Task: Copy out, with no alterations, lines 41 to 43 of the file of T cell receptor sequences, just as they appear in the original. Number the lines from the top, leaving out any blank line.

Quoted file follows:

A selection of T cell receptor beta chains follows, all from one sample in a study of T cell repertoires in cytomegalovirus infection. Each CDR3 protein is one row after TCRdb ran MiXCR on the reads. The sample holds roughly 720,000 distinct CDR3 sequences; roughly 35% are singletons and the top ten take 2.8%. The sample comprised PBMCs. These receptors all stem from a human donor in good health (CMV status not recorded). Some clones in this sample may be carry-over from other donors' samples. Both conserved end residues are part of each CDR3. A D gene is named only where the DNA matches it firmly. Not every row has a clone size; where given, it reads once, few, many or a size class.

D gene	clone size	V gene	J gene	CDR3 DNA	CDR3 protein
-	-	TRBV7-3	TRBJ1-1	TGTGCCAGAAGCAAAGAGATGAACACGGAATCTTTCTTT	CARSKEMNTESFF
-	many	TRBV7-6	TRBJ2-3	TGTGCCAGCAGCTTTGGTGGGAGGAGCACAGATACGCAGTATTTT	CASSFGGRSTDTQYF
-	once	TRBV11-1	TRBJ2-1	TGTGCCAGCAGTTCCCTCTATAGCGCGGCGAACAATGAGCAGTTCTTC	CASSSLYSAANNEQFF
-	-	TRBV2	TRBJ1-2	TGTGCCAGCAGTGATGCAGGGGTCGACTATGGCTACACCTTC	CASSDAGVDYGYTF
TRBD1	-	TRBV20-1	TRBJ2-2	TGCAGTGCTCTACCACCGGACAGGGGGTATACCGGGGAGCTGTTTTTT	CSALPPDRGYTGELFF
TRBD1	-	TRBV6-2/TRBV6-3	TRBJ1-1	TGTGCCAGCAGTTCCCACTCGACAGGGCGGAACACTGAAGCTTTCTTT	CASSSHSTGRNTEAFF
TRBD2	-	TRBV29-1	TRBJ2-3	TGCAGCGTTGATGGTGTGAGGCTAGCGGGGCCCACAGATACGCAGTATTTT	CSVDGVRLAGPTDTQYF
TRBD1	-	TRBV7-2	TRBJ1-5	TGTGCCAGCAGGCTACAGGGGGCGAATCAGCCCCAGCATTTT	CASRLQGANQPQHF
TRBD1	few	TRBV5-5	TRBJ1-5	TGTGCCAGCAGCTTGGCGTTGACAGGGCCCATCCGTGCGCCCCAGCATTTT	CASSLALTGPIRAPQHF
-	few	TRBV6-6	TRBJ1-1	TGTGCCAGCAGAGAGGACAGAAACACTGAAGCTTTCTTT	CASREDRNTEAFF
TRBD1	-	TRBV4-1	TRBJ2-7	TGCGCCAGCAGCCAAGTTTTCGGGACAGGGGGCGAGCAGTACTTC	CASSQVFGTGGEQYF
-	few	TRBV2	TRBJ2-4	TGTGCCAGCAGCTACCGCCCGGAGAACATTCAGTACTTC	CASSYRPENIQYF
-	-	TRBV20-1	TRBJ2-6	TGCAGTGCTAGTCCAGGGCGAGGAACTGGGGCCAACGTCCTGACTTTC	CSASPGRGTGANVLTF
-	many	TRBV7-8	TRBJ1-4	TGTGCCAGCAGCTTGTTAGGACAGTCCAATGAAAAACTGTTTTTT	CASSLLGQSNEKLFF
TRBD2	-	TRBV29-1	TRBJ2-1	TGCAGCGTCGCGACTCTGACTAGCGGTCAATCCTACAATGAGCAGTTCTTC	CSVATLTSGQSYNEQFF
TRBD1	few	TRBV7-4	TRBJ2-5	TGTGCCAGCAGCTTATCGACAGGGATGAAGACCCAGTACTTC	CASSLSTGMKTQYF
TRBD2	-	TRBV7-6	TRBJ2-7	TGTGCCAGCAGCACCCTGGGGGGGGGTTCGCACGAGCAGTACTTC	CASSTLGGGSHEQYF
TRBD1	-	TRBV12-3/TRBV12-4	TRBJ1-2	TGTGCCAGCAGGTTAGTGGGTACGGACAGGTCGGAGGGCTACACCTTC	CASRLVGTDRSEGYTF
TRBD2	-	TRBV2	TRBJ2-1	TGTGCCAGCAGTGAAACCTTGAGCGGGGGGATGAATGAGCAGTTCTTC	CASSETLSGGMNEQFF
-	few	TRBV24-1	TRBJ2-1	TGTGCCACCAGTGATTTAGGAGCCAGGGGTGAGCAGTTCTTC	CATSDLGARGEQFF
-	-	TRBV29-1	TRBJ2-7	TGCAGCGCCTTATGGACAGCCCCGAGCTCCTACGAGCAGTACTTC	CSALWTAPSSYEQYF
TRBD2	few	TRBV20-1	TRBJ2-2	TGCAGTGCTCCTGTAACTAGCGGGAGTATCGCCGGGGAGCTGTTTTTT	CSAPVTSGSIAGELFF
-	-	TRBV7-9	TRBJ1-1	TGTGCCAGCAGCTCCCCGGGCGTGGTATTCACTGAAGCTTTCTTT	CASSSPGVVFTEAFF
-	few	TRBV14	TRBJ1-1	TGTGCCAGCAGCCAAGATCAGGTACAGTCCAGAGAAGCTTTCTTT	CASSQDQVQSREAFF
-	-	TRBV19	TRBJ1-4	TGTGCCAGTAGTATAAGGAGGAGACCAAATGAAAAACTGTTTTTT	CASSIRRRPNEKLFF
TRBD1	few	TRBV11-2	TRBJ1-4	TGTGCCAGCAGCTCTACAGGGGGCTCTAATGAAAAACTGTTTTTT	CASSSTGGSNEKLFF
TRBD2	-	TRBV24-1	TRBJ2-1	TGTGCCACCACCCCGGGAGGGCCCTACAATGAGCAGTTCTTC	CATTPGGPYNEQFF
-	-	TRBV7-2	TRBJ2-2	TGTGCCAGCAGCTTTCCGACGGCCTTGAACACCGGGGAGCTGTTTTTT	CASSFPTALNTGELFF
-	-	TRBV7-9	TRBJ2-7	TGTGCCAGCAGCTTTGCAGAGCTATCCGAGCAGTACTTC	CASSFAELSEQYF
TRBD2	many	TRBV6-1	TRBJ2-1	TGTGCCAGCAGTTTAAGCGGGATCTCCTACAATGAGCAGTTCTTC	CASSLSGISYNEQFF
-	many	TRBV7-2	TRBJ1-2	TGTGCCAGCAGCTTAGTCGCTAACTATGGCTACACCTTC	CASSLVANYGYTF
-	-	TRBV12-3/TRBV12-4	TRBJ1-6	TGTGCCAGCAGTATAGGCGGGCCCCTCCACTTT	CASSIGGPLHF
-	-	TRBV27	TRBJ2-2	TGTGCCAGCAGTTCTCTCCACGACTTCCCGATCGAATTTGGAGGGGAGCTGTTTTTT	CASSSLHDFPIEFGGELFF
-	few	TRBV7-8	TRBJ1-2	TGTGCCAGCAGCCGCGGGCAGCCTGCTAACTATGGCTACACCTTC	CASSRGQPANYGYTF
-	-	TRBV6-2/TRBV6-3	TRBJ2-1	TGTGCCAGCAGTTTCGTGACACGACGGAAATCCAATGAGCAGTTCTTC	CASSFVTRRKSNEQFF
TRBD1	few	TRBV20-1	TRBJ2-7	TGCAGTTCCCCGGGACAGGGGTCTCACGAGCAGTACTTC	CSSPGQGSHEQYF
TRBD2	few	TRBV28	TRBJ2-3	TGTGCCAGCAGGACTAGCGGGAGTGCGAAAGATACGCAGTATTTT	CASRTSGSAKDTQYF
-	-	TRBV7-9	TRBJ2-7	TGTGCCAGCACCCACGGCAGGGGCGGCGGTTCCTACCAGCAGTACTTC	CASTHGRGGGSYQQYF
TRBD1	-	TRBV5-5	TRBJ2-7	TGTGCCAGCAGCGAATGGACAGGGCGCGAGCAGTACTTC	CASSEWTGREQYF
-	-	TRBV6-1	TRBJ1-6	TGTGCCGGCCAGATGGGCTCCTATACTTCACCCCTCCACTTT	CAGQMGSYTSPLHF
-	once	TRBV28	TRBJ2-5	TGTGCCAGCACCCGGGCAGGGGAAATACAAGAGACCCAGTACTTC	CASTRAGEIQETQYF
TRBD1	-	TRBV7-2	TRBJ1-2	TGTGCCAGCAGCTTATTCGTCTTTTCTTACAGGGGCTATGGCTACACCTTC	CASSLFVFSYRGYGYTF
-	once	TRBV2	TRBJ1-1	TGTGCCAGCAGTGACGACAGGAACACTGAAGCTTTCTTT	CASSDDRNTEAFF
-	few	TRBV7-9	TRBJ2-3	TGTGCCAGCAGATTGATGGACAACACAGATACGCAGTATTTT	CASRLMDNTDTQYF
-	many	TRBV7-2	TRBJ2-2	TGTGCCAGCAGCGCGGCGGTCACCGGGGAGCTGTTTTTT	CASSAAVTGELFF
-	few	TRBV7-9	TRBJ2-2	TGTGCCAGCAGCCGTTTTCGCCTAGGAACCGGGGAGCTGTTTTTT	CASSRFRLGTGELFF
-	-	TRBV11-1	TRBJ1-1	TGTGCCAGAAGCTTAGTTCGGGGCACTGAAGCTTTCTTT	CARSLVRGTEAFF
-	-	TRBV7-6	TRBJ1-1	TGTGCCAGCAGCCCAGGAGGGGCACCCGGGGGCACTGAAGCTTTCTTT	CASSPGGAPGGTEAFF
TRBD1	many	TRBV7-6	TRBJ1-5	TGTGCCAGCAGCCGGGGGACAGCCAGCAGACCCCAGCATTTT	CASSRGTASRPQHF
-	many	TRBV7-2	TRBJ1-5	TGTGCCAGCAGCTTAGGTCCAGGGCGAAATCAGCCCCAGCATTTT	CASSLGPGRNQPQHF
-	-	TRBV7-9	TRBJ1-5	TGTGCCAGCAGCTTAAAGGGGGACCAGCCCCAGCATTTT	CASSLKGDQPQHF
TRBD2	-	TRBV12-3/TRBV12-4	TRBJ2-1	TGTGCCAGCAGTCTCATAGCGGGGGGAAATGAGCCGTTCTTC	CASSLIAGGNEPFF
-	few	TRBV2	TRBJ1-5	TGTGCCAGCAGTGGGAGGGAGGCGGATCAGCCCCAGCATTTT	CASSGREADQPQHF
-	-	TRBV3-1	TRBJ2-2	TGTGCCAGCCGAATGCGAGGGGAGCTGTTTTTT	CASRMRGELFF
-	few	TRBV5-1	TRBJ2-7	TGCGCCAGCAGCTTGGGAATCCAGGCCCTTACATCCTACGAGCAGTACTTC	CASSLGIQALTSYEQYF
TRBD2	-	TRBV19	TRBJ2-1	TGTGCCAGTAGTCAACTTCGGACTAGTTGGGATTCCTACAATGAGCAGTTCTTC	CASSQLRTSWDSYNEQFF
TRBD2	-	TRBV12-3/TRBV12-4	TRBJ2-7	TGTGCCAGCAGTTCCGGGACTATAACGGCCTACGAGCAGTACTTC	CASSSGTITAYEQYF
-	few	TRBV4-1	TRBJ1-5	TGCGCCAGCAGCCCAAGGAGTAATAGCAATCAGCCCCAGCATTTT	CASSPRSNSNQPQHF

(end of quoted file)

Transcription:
TRBD1	-	TRBV5-5	TRBJ2-7	TGTGCCAGCAGCGAATGGACAGGGCGCGAGCAGTACTTC	CASSEWTGREQYF
-	-	TRBV6-1	TRBJ1-6	TGTGCCGGCCAGATGGGCTCCTATACTTCACCCCTCCACTTT	CAGQMGSYTSPLHF
-	once	TRBV28	TRBJ2-5	TGTGCCAGCACCCGGGCAGGGGAAATACAAGAGACCCAGTACTTC	CASTRAGEIQETQYF